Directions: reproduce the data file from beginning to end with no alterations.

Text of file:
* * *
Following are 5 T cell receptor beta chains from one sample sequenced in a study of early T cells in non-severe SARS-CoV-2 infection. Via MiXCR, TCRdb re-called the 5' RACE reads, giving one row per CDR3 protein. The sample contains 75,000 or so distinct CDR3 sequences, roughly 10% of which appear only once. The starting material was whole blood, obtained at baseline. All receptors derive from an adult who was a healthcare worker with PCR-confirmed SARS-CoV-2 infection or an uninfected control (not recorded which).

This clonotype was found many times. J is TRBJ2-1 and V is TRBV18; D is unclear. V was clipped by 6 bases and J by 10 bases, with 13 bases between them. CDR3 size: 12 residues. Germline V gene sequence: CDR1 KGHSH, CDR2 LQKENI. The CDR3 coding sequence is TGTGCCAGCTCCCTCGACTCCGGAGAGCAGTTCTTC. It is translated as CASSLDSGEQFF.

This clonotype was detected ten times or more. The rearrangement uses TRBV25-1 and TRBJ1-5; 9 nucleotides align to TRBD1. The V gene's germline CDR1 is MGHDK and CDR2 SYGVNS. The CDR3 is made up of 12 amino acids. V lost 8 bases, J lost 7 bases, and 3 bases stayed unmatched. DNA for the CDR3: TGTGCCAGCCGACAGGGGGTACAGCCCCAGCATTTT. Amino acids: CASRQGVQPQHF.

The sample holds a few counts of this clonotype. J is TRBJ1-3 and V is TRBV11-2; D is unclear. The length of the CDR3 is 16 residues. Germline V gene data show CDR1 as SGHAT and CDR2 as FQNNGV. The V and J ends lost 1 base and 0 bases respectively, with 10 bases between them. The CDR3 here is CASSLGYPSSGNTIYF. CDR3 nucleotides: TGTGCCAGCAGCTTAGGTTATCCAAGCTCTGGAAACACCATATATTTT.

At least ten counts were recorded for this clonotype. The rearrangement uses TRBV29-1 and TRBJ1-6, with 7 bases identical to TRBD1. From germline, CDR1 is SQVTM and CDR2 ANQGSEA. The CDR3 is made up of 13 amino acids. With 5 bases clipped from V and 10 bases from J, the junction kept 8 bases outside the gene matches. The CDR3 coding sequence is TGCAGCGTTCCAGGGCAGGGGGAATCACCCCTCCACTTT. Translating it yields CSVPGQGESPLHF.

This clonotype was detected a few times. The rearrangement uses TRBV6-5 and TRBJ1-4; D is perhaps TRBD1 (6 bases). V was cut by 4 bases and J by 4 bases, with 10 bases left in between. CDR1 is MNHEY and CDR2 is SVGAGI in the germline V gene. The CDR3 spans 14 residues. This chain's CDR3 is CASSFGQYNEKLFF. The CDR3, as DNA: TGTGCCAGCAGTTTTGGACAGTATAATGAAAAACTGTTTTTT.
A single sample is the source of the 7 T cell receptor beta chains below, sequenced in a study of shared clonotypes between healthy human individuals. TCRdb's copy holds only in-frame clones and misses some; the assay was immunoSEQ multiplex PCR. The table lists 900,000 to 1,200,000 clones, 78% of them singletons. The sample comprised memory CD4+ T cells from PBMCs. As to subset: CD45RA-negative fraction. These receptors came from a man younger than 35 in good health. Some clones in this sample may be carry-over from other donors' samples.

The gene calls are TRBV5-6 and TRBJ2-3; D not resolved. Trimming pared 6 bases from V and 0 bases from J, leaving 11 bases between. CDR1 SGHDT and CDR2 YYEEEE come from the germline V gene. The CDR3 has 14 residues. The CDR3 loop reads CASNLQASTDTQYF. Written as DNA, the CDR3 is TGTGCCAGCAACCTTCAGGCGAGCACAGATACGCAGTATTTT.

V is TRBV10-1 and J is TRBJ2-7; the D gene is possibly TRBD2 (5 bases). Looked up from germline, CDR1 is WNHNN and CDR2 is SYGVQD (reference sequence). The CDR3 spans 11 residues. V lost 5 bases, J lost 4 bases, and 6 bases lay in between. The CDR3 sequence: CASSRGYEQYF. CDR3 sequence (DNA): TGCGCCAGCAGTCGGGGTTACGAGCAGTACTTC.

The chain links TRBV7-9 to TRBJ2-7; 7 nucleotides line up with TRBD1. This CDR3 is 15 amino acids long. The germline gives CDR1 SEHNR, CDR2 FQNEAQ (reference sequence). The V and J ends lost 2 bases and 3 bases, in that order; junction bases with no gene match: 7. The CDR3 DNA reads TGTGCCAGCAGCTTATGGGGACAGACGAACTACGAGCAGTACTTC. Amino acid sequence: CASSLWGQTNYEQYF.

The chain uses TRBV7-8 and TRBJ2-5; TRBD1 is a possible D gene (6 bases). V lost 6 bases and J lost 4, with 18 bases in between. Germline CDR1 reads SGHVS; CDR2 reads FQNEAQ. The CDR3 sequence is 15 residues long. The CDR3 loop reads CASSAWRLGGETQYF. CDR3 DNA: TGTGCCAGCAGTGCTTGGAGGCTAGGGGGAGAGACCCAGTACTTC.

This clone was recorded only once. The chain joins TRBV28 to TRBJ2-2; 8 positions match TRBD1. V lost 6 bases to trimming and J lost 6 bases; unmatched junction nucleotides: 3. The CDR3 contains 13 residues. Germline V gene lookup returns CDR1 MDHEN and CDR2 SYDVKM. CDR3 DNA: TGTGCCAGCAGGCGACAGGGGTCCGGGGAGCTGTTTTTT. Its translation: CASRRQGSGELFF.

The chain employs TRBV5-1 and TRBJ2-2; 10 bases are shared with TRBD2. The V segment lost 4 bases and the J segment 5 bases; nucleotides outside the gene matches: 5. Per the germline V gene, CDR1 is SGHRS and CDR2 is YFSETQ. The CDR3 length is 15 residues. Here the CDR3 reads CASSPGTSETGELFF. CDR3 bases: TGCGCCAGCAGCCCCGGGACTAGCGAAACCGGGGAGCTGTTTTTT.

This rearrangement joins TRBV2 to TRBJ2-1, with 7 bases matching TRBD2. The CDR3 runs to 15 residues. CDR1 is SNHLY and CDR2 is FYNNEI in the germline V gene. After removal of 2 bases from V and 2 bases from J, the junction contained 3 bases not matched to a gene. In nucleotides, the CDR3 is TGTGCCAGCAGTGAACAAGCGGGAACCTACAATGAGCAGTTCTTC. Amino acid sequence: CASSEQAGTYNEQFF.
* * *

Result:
Following are 5 T cell receptor beta chains from one sample sequenced in a study of early T cells in non-severe SARS-CoV-2 infection. Via MiXCR, TCRdb re-called the 5' RACE reads, giving one row per CDR3 protein. The sample contains 75,000 or so distinct CDR3 sequences, roughly 10% of which appear only once. The starting material was whole blood, obtained at baseline. All receptors derive from an adult who was a healthcare worker with PCR-confirmed SARS-CoV-2 infection or an uninfected control (not recorded which).

This clonotype was found many times. J is TRBJ2-1 and V is TRBV18; D is unclear. V was clipped by 6 bases and J by 10 bases, with 13 bases between them. CDR3 size: 12 residues. Germline V gene sequence: CDR1 KGHSH, CDR2 LQKENI. The CDR3 coding sequence is TGTGCCAGCTCCCTCGACTCCGGAGAGCAGTTCTTC. It is translated as CASSLDSGEQFF.

This clonotype was detected ten times or more. The rearrangement uses TRBV25-1 and TRBJ1-5; 9 nucleotides align to TRBD1. The V gene's germline CDR1 is MGHDK and CDR2 SYGVNS. The CDR3 is made up of 12 amino acids. V lost 8 bases, J lost 7 bases, and 3 bases stayed unmatched. DNA for the CDR3: TGTGCCAGCCGACAGGGGGTACAGCCCCAGCATTTT. Amino acids: CASRQGVQPQHF.

The sample holds a few counts of this clonotype. J is TRBJ1-3 and V is TRBV11-2; D is unclear. The length of the CDR3 is 16 residues. Germline V gene data show CDR1 as SGHAT and CDR2 as FQNNGV. The V and J ends lost 1 base and 0 bases respectively, with 10 bases between them. The CDR3 here is CASSLGYPSSGNTIYF. CDR3 nucleotides: TGTGCCAGCAGCTTAGGTTATCCAAGCTCTGGAAACACCATATATTTT.

At least ten counts were recorded for this clonotype. The rearrangement uses TRBV29-1 and TRBJ1-6, with 7 bases identical to TRBD1. From germline, CDR1 is SQVTM and CDR2 ANQGSEA. The CDR3 is made up of 13 amino acids. With 5 bases clipped from V and 10 bases from J, the junction kept 8 bases outside the gene matches. The CDR3 coding sequence is TGCAGCGTTCCAGGGCAGGGGGAATCACCCCTCCACTTT. Translating it yields CSVPGQGESPLHF.

This clonotype was detected a few times. The rearrangement uses TRBV6-5 and TRBJ1-4; D is perhaps TRBD1 (6 bases). V was cut by 4 bases and J by 4 bases, with 10 bases left in between. CDR1 is MNHEY and CDR2 is SVGAGI in the germline V gene. The CDR3 spans 14 residues. This chain's CDR3 is CASSFGQYNEKLFF. The CDR3, as DNA: TGTGCCAGCAGTTTTGGACAGTATAATGAAAAACTGTTTTTT.
A single sample is the source of the 7 T cell receptor beta chains below, sequenced in a study of shared clonotypes between healthy human individuals. TCRdb's copy holds only in-frame clones and misses some; the assay was immunoSEQ multiplex PCR. The table lists 900,000 to 1,200,000 clones, 78% of them singletons. The sample comprised memory CD4+ T cells from PBMCs. As to subset: CD45RA-negative fraction. These receptors came from a man younger than 35 in good health. Some clones in this sample may be carry-over from other donors' samples.

The gene calls are TRBV5-6 and TRBJ2-3; D not resolved. Trimming pared 6 bases from V and 0 bases from J, leaving 11 bases between. CDR1 SGHDT and CDR2 YYEEEE come from the germline V gene. The CDR3 has 14 residues. The CDR3 loop reads CASNLQASTDTQYF. Written as DNA, the CDR3 is TGTGCCAGCAACCTTCAGGCGAGCACAGATACGCAGTATTTT.

V is TRBV10-1 and J is TRBJ2-7; the D gene is possibly TRBD2 (5 bases). Looked up from germline, CDR1 is WNHNN and CDR2 is SYGVQD (reference sequence). The CDR3 spans 11 residues. V lost 5 bases, J lost 4 bases, and 6 bases lay in between. The CDR3 sequence: CASSRGYEQYF. CDR3 sequence (DNA): TGCGCCAGCAGTCGGGGTTACGAGCAGTACTTC.

The chain links TRBV7-9 to TRBJ2-7; 7 nucleotides line up with TRBD1. This CDR3 is 15 amino acids long. The germline gives CDR1 SEHNR, CDR2 FQNEAQ (reference sequence). The V and J ends lost 2 bases and 3 bases, in that order; junction bases with no gene match: 7. The CDR3 DNA reads TGTGCCAGCAGCTTATGGGGACAGACGAACTACGAGCAGTACTTC. Amino acid sequence: CASSLWGQTNYEQYF.

The chain uses TRBV7-8 and TRBJ2-5; TRBD1 is a possible D gene (6 bases). V lost 6 bases and J lost 4, with 18 bases in between. Germline CDR1 reads SGHVS; CDR2 reads FQNEAQ. The CDR3 sequence is 15 residues long. The CDR3 loop reads CASSAWRLGGETQYF. CDR3 DNA: TGTGCCAGCAGTGCTTGGAGGCTAGGGGGAGAGACCCAGTACTTC.

This clone was recorded only once. The chain joins TRBV28 to TRBJ2-2; 8 positions match TRBD1. V lost 6 bases to trimming and J lost 6 bases; unmatched junction nucleotides: 3. The CDR3 contains 13 residues. Germline V gene lookup returns CDR1 MDHEN and CDR2 SYDVKM. CDR3 DNA: TGTGCCAGCAGGCGACAGGGGTCCGGGGAGCTGTTTTTT. Its translation: CASRRQGSGELFF.

The chain employs TRBV5-1 and TRBJ2-2; 10 bases are shared with TRBD2. The V segment lost 4 bases and the J segment 5 bases; nucleotides outside the gene matches: 5. Per the germline V gene, CDR1 is SGHRS and CDR2 is YFSETQ. The CDR3 length is 15 residues. Here the CDR3 reads CASSPGTSETGELFF. CDR3 bases: TGCGCCAGCAGCCCCGGGACTAGCGAAACCGGGGAGCTGTTTTTT.

This rearrangement joins TRBV2 to TRBJ2-1, with 7 bases matching TRBD2. The CDR3 runs to 15 residues. CDR1 is SNHLY and CDR2 is FYNNEI in the germline V gene. After removal of 2 bases from V and 2 bases from J, the junction contained 3 bases not matched to a gene. In nucleotides, the CDR3 is TGTGCCAGCAGTGAACAAGCGGGAACCTACAATGAGCAGTTCTTC. Amino acid sequence: CASSEQAGTYNEQFF.